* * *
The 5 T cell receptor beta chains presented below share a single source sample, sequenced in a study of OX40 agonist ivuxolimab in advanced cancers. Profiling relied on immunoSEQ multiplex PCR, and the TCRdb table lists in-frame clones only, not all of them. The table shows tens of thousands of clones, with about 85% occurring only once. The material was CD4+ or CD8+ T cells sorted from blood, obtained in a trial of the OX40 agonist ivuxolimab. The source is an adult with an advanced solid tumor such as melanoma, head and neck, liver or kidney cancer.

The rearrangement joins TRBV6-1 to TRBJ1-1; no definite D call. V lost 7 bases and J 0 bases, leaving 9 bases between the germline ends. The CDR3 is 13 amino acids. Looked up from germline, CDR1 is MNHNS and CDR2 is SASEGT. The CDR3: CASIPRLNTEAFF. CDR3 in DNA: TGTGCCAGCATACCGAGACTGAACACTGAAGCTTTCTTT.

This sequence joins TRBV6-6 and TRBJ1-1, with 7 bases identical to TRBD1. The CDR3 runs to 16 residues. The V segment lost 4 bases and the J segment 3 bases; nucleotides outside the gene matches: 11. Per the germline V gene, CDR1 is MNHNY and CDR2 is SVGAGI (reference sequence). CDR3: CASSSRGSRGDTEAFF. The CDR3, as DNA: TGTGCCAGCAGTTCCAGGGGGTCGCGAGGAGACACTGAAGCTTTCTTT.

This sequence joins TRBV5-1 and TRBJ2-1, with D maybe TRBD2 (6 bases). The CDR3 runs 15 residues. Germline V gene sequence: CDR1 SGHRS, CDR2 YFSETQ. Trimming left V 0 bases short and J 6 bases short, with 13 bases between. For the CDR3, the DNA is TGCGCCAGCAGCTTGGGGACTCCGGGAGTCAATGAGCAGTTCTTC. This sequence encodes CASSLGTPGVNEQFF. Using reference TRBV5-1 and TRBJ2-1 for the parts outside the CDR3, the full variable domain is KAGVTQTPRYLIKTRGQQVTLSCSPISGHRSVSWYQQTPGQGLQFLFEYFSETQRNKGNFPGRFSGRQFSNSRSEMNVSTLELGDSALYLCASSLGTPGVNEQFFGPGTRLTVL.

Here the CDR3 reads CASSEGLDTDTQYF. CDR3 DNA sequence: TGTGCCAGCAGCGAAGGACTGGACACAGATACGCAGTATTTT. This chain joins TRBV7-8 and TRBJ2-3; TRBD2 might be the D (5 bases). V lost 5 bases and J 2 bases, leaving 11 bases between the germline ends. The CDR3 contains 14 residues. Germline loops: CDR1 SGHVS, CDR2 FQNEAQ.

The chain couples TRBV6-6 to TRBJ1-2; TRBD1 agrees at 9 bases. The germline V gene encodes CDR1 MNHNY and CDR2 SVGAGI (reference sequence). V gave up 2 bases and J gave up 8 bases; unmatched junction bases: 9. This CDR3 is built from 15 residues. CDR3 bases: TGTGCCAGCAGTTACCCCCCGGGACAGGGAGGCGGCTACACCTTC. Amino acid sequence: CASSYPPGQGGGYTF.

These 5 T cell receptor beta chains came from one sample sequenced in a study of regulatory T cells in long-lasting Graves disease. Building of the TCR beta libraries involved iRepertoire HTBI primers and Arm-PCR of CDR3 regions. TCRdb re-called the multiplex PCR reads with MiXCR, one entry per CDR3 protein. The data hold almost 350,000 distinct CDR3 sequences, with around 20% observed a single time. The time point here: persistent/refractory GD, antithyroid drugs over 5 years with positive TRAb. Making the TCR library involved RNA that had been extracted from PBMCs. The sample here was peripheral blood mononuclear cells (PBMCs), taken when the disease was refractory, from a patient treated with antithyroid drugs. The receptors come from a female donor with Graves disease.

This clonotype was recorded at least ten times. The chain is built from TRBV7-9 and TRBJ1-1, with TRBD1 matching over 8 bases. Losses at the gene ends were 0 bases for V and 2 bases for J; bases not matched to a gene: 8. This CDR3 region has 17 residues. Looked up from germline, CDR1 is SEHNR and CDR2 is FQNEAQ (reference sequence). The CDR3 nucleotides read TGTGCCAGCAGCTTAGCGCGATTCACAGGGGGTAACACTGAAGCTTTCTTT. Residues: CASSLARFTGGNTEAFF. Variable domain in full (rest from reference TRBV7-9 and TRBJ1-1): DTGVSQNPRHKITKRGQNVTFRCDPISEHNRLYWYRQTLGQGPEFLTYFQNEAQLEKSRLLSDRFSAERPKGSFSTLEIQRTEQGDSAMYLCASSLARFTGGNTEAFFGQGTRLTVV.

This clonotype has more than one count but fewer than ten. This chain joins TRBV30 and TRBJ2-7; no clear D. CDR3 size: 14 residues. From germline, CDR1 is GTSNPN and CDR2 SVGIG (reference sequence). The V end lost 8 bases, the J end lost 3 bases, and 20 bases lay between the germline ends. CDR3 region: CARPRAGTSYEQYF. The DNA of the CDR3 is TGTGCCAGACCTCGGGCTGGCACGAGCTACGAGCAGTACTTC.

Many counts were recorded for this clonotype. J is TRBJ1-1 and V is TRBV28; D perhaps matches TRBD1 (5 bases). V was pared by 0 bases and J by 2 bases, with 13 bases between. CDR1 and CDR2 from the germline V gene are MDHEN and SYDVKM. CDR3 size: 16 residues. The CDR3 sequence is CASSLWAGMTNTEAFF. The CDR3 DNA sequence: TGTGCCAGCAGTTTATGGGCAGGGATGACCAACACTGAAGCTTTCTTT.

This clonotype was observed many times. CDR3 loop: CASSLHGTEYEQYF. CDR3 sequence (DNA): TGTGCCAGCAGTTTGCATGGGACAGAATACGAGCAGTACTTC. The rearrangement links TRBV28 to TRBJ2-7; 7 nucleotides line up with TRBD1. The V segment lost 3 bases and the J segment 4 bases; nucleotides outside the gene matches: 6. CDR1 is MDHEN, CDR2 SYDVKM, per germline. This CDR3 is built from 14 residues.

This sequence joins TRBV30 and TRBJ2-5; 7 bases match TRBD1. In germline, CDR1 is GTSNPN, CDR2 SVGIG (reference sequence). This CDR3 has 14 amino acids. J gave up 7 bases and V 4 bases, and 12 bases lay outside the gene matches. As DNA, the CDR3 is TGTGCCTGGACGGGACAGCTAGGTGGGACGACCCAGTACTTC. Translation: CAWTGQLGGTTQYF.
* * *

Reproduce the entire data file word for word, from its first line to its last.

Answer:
The 5 T cell receptor beta chains presented below share a single source sample, sequenced in a study of OX40 agonist ivuxolimab in advanced cancers. Profiling relied on immunoSEQ multiplex PCR, and the TCRdb table lists in-frame clones only, not all of them. The table shows tens of thousands of clones, with about 85% occurring only once. The material was CD4+ or CD8+ T cells sorted from blood, obtained in a trial of the OX40 agonist ivuxolimab. The source is an adult with an advanced solid tumor such as melanoma, head and neck, liver or kidney cancer.

The rearrangement joins TRBV6-1 to TRBJ1-1; no definite D call. V lost 7 bases and J 0 bases, leaving 9 bases between the germline ends. The CDR3 is 13 amino acids. Looked up from germline, CDR1 is MNHNS and CDR2 is SASEGT. The CDR3: CASIPRLNTEAFF. CDR3 in DNA: TGTGCCAGCATACCGAGACTGAACACTGAAGCTTTCTTT.

This sequence joins TRBV6-6 and TRBJ1-1, with 7 bases identical to TRBD1. The CDR3 runs to 16 residues. The V segment lost 4 bases and the J segment 3 bases; nucleotides outside the gene matches: 11. Per the germline V gene, CDR1 is MNHNY and CDR2 is SVGAGI (reference sequence). CDR3: CASSSRGSRGDTEAFF. The CDR3, as DNA: TGTGCCAGCAGTTCCAGGGGGTCGCGAGGAGACACTGAAGCTTTCTTT.

This sequence joins TRBV5-1 and TRBJ2-1, with D maybe TRBD2 (6 bases). The CDR3 runs 15 residues. Germline V gene sequence: CDR1 SGHRS, CDR2 YFSETQ. Trimming left V 0 bases short and J 6 bases short, with 13 bases between. For the CDR3, the DNA is TGCGCCAGCAGCTTGGGGACTCCGGGAGTCAATGAGCAGTTCTTC. This sequence encodes CASSLGTPGVNEQFF. Using reference TRBV5-1 and TRBJ2-1 for the parts outside the CDR3, the full variable domain is KAGVTQTPRYLIKTRGQQVTLSCSPISGHRSVSWYQQTPGQGLQFLFEYFSETQRNKGNFPGRFSGRQFSNSRSEMNVSTLELGDSALYLCASSLGTPGVNEQFFGPGTRLTVL.

Here the CDR3 reads CASSEGLDTDTQYF. CDR3 DNA sequence: TGTGCCAGCAGCGAAGGACTGGACACAGATACGCAGTATTTT. This chain joins TRBV7-8 and TRBJ2-3; TRBD2 might be the D (5 bases). V lost 5 bases and J 2 bases, leaving 11 bases between the germline ends. The CDR3 contains 14 residues. Germline loops: CDR1 SGHVS, CDR2 FQNEAQ.

The chain couples TRBV6-6 to TRBJ1-2; TRBD1 agrees at 9 bases. The germline V gene encodes CDR1 MNHNY and CDR2 SVGAGI (reference sequence). V gave up 2 bases and J gave up 8 bases; unmatched junction bases: 9. This CDR3 is built from 15 residues. CDR3 bases: TGTGCCAGCAGTTACCCCCCGGGACAGGGAGGCGGCTACACCTTC. Amino acid sequence: CASSYPPGQGGGYTF.

These 5 T cell receptor beta chains came from one sample sequenced in a study of regulatory T cells in long-lasting Graves disease. Building of the TCR beta libraries involved iRepertoire HTBI primers and Arm-PCR of CDR3 regions. TCRdb re-called the multiplex PCR reads with MiXCR, one entry per CDR3 protein. The data hold almost 350,000 distinct CDR3 sequences, with around 20% observed a single time. The time point here: persistent/refractory GD, antithyroid drugs over 5 years with positive TRAb. Making the TCR library involved RNA that had been extracted from PBMCs. The sample here was peripheral blood mononuclear cells (PBMCs), taken when the disease was refractory, from a patient treated with antithyroid drugs. The receptors come from a female donor with Graves disease.

This clonotype was recorded at least ten times. The chain is built from TRBV7-9 and TRBJ1-1, with TRBD1 matching over 8 bases. Losses at the gene ends were 0 bases for V and 2 bases for J; bases not matched to a gene: 8. This CDR3 region has 17 residues. Looked up from germline, CDR1 is SEHNR and CDR2 is FQNEAQ (reference sequence). The CDR3 nucleotides read TGTGCCAGCAGCTTAGCGCGATTCACAGGGGGTAACACTGAAGCTTTCTTT. Residues: CASSLARFTGGNTEAFF. Variable domain in full (rest from reference TRBV7-9 and TRBJ1-1): DTGVSQNPRHKITKRGQNVTFRCDPISEHNRLYWYRQTLGQGPEFLTYFQNEAQLEKSRLLSDRFSAERPKGSFSTLEIQRTEQGDSAMYLCASSLARFTGGNTEAFFGQGTRLTVV.

This clonotype has more than one count but fewer than ten. This chain joins TRBV30 and TRBJ2-7; no clear D. CDR3 size: 14 residues. From germline, CDR1 is GTSNPN and CDR2 SVGIG (reference sequence). The V end lost 8 bases, the J end lost 3 bases, and 20 bases lay between the germline ends. CDR3 region: CARPRAGTSYEQYF. The DNA of the CDR3 is TGTGCCAGACCTCGGGCTGGCACGAGCTACGAGCAGTACTTC.

Many counts were recorded for this clonotype. J is TRBJ1-1 and V is TRBV28; D perhaps matches TRBD1 (5 bases). V was pared by 0 bases and J by 2 bases, with 13 bases between. CDR1 and CDR2 from the germline V gene are MDHEN and SYDVKM. CDR3 size: 16 residues. The CDR3 sequence is CASSLWAGMTNTEAFF. The CDR3 DNA sequence: TGTGCCAGCAGTTTATGGGCAGGGATGACCAACACTGAAGCTTTCTTT.

This clonotype was observed many times. CDR3 loop: CASSLHGTEYEQYF. CDR3 sequence (DNA): TGTGCCAGCAGTTTGCATGGGACAGAATACGAGCAGTACTTC. The rearrangement links TRBV28 to TRBJ2-7; 7 nucleotides line up with TRBD1. The V segment lost 3 bases and the J segment 4 bases; nucleotides outside the gene matches: 6. CDR1 is MDHEN, CDR2 SYDVKM, per germline. This CDR3 is built from 14 residues.

This sequence joins TRBV30 and TRBJ2-5; 7 bases match TRBD1. In germline, CDR1 is GTSNPN, CDR2 SVGIG (reference sequence). This CDR3 has 14 amino acids. J gave up 7 bases and V 4 bases, and 12 bases lay outside the gene matches. As DNA, the CDR3 is TGTGCCTGGACGGGACAGCTAGGTGGGACGACCCAGTACTTC. Translation: CAWTGQLGGTTQYF.